Ford, who began chemotherapy last month after doctors found a tumour in his abdomen, says doctors have told him there's a 50/50 survival rate for his condition.
But he says he always "sees the glass as half full" and is taking it "day to day."
Ford says it's hard to predict whether he'll be able to take part in any debates ahead of the Oct. 27 election because his energy levels vary so much.
Earlier in the day, the mayor said the hardest part of his health crisis has been explaining it to his children, adding he sometimes cries himself to sleep.
He said chemotherapy has "knocked the you-know-what" out of him but he remains optimistic.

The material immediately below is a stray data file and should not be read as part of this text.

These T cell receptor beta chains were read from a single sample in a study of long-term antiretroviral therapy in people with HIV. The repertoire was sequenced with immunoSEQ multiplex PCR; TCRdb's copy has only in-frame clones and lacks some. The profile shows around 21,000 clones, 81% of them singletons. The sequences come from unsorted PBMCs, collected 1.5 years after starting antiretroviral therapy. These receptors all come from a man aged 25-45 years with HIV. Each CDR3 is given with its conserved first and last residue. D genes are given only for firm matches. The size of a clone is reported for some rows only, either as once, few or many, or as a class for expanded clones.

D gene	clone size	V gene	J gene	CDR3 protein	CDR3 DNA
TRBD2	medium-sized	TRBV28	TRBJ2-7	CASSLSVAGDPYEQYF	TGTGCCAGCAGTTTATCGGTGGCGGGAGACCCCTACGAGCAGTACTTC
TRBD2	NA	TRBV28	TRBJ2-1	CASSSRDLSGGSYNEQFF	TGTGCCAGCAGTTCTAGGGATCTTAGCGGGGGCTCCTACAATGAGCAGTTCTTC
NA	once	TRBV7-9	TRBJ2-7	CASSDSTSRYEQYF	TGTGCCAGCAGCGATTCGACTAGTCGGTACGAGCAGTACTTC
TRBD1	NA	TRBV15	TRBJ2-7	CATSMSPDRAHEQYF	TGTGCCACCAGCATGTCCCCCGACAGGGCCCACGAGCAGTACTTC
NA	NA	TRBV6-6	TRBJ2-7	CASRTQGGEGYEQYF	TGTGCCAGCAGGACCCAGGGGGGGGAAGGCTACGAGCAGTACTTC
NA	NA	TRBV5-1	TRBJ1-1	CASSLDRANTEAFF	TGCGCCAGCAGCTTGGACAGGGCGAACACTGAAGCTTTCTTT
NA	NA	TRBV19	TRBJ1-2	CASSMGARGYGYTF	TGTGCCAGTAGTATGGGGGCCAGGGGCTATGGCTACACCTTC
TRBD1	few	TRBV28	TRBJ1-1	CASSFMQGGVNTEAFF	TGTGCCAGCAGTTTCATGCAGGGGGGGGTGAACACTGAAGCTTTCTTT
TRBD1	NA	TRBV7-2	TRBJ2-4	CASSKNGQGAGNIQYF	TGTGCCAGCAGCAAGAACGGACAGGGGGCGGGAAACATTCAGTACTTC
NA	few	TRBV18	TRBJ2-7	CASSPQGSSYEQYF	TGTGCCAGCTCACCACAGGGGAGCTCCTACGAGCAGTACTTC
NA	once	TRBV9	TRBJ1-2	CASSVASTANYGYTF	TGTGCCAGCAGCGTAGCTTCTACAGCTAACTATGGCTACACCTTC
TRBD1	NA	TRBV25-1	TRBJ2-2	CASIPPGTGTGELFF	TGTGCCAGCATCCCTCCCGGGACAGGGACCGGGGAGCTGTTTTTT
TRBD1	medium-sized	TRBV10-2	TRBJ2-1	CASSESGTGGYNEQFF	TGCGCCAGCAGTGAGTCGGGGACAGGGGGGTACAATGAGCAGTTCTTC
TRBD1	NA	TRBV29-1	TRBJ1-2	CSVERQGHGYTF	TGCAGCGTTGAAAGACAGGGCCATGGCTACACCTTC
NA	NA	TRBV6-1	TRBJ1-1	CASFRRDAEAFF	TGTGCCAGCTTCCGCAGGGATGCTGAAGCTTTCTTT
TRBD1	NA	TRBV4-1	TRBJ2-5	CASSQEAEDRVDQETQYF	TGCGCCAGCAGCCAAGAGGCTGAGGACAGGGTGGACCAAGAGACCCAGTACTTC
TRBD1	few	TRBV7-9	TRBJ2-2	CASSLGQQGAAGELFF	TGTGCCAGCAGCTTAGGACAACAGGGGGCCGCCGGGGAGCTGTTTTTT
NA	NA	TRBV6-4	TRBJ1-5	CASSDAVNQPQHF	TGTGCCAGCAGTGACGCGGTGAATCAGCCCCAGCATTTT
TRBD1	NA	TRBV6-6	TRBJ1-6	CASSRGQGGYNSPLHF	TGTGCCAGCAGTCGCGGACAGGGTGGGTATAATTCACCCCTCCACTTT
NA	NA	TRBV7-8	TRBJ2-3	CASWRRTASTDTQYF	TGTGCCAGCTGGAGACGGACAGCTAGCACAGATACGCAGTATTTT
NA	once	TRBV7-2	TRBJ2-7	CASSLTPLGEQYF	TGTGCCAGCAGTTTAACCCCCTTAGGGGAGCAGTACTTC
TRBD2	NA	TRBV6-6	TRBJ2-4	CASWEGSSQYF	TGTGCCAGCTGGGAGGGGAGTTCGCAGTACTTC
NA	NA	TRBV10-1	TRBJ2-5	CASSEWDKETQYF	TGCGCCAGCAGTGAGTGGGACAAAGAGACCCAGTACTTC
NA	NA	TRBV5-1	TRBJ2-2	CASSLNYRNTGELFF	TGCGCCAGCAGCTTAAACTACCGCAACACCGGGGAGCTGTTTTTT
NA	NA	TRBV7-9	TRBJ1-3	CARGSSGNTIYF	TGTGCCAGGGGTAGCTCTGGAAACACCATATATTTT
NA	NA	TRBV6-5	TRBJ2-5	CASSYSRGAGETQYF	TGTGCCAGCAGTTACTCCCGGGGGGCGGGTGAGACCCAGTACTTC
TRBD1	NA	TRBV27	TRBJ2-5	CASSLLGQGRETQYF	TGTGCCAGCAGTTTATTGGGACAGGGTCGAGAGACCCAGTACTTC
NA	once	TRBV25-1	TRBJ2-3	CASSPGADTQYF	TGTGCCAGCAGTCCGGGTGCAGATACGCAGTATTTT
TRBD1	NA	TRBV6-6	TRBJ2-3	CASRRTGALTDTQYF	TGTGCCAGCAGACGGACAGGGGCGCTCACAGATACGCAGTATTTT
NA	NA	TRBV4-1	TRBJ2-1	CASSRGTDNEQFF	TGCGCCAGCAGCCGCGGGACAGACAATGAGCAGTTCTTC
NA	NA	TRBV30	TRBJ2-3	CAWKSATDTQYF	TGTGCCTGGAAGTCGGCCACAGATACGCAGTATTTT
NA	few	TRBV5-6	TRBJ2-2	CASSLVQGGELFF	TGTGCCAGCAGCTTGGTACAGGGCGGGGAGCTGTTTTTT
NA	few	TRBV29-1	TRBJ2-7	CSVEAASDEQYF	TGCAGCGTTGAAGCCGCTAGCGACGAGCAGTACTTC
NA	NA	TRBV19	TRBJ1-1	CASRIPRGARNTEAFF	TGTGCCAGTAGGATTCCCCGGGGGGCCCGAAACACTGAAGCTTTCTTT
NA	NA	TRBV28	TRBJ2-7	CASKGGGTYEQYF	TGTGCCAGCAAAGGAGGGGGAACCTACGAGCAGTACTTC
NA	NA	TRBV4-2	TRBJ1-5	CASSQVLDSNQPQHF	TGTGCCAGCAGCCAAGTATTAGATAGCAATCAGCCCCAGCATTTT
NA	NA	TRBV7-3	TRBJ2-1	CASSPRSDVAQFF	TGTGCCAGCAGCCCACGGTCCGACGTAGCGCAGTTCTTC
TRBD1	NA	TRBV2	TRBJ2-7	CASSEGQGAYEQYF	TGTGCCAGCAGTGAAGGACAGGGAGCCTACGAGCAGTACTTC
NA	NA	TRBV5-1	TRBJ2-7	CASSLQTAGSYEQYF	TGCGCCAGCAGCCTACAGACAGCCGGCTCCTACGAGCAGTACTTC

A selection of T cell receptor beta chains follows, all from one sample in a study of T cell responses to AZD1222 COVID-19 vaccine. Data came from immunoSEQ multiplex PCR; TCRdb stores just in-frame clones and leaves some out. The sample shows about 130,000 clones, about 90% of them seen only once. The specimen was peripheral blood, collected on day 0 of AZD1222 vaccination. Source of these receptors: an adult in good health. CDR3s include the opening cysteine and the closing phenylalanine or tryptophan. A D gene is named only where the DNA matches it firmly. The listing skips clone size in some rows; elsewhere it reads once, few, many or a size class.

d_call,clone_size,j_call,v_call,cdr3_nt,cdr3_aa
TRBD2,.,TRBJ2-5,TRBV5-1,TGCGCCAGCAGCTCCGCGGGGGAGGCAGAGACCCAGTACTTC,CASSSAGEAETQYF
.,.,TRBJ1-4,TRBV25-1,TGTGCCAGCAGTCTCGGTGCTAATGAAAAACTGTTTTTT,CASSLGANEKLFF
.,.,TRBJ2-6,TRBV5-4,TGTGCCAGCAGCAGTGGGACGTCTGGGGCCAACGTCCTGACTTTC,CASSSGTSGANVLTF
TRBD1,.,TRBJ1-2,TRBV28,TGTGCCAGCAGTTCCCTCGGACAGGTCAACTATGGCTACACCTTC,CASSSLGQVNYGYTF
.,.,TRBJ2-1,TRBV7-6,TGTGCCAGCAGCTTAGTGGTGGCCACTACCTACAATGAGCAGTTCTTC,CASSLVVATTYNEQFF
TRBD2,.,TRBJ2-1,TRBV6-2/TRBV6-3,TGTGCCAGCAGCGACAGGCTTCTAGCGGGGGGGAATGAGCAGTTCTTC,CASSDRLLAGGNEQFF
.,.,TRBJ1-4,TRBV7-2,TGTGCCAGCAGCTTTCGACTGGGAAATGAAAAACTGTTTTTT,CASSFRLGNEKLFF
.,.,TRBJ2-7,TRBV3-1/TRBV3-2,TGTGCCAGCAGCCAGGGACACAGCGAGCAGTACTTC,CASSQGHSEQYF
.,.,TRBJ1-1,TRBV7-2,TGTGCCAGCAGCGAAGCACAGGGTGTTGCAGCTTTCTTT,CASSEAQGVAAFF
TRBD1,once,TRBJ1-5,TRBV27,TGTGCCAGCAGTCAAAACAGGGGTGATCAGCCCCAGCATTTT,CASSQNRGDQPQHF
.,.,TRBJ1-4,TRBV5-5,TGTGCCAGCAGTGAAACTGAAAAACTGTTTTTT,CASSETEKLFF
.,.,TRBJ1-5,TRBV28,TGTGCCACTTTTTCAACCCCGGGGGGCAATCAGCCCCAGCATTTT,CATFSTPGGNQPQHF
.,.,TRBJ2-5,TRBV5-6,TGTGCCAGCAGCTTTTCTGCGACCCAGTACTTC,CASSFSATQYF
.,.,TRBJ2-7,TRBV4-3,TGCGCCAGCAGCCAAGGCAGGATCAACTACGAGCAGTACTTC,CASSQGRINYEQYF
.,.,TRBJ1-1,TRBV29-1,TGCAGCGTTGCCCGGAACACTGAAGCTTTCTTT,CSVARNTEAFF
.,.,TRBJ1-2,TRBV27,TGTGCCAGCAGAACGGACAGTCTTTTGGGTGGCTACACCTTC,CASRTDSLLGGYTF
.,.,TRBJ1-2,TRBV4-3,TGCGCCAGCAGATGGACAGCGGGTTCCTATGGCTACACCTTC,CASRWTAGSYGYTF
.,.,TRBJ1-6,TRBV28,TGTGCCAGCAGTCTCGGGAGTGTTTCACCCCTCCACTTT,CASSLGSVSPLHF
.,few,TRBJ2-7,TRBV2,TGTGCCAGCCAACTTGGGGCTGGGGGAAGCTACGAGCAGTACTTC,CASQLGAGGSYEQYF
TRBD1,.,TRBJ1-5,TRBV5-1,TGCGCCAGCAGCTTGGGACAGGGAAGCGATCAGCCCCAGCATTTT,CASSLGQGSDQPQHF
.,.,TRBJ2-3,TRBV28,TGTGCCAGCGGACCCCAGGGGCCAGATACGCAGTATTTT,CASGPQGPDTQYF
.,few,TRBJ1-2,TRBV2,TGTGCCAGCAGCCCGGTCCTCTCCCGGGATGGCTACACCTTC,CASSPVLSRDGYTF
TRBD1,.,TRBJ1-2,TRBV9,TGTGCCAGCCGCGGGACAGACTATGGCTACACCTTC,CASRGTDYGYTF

"A lot of the stuff that I've gone through most of it's been self-inflicted but when you get hit with cancer this is by far the worst event, it's taken its toll on me," he said.
"I saw it with my dad, but I didn't feel it, I wasn't in his shoes, but I saw what he went through. And I just told the doctors, I just don't want to suffer."
Ford's father — Doug Ford Sr. — died of colon cancer in 2006.
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